Santa Monica Lookout
|64-Unit Affordable Housing Complex Proposed for Downtown Santa Monica|
By Niki Cervantes
October 21, 2015 -- With a dearth of housing funds, Santa Monica is turning to private developers to build projects such as the proposed 64-unit affordable housing development reviewed by the City's Architectural Review Board (ARB) on Monday.
The proposed project at 1626 Lincoln Boulevard – just blocks from the future Downtown Expo light rail terminal – is part of a proposed development agreement for a seven-story mixed-use project at 500 Broadway that would include 262 new market rate residential units and 39,600 square feet of ground floor retail.
Last October, the City Council voted unanimously to negotiate a development agreement with DK Broadway LLC. (“Santa Monica City Council Votes Unanimously to Move Forward with Major Development,” October 17, 2014)
The off-site affordable housing complex two blocks away on Lincoln would be operated by Community Corporation of Santa Monica, the nonprofit agency that manages most of the City's affordable housing projects.
“It’s going to be great,” said Sarah Letts, the agency's executive director. “We’ll be serving a lot of families. It’s close to the high school, to the Boys and Girls club down the street, close to a Vons. In my opinion, it’s a great project.”
The five-story, 55-foot high proposed development near Lincoln and Colorado Avenue includes 29 one-bedroom apartments, 17 two-bedroom apartments, 17 three-bedroom apartments and one studio apartment, according to the City staff report.
Also included are a grocery store, a fitness center and lease space for local small businesses on the ground floor facing Lincoln and a two-level subterranean parking garage with 64 parking spaces, officials said.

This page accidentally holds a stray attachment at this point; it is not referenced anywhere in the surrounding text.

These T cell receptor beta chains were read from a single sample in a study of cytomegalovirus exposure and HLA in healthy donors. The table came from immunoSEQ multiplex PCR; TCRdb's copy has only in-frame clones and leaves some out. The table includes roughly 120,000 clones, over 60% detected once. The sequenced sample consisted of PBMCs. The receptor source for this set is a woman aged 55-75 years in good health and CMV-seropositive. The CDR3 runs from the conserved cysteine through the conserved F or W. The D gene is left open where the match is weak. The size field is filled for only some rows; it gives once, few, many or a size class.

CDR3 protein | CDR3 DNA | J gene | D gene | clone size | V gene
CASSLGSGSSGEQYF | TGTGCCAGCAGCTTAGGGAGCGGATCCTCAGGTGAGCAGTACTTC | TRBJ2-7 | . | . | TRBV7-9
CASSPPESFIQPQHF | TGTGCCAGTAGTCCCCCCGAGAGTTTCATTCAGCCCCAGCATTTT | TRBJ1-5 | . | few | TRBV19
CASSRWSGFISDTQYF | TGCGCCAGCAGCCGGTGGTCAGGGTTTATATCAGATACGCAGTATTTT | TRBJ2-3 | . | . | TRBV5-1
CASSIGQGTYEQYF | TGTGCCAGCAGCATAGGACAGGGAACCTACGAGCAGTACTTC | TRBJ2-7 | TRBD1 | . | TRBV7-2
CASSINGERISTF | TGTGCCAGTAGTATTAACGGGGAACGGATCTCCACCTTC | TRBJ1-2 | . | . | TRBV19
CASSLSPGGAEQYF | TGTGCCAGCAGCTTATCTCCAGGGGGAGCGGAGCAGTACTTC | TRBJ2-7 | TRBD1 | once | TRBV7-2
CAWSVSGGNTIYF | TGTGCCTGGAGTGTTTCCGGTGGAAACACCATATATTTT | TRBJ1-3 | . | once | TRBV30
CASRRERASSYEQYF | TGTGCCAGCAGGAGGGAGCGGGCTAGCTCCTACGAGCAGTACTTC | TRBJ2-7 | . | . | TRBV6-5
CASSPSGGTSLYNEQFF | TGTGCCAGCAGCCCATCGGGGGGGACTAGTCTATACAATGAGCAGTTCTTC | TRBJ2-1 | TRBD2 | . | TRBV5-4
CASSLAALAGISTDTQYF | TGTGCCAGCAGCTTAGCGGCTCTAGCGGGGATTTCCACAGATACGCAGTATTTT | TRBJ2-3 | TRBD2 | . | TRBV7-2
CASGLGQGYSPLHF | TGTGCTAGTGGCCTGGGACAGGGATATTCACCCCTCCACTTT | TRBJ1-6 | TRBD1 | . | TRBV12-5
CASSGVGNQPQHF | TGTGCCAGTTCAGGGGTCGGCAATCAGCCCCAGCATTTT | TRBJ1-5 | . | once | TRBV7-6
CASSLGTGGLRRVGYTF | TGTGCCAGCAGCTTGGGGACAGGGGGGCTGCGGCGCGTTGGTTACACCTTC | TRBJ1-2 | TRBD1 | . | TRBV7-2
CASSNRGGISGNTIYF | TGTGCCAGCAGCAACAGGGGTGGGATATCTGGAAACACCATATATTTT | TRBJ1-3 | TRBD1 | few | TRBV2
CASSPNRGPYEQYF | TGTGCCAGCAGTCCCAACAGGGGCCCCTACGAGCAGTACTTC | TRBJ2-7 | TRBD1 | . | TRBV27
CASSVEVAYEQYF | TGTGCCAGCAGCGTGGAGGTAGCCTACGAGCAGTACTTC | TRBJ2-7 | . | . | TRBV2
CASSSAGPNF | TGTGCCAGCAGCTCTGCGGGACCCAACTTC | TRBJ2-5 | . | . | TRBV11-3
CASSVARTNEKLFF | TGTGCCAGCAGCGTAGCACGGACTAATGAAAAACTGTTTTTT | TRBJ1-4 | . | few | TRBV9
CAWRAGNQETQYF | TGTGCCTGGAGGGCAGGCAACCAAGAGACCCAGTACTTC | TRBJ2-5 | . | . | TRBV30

The development also features rooftop solar panels and a ground-floor garden court yard, staff said.
The ARB's task Monday was to provide input only, and no action was required. The proposal now goes to the City Planning Commission and will return to the ARB for a second review under a newly implemented City process.
Board member Craig Hamilton said the project would help on-going efforts by the City to transform Lincoln from a congested corridor of trucks, work vehicles and buses to one that is more visually appealing, walkable and inviting to mixed uses.
The project fits into the “context of what they are trying to accomplish there,” Hamilton said. “It’s good to have an affordable housing project.”
However, concerns were expressed about whether the project’s height would blend in with the neighborhood, and staff noted inconsistencies regarding, among other items, sidewalk standards.
In that part of the city, standards focus on creating an inviting pedestrian zone with such features as awnings, entries and fenestration, staff wrote in its report.
“Staff will continue to work with the applicant on the proposed ground floor uses as they relate to pedestrian walkability along the project frontage on Lincoln Boulevard, which currently lacks pedestrian activity,” staff said.
Still, the project is a rare foray into affordable housing after the City’s primary source of funding for those developments was lost with the dissolution of some 400 redevelopment agencies across California in 2012.
The resulting lack of funding for affordable housing has been a major concern for the increasingly upscale beach City, where only one-third of the housing stock is now affordable to those making $75,000 or less, according to a recent report issued by the City.
Last November, voters rejected a ballot measure that called for an increase of the tax on real estate transactions of at least $1 million that would have helped replenish the City's affordable housing after voters narrowly approved earmarking the funds for that purpose.
City Councilmembers have contemplated placing another affordable housing measure on next year's ballot. (“Majority of Santa Monica City Council Wants 2016 Ballot Measure for Affordable Housing,” March 6, 2015)
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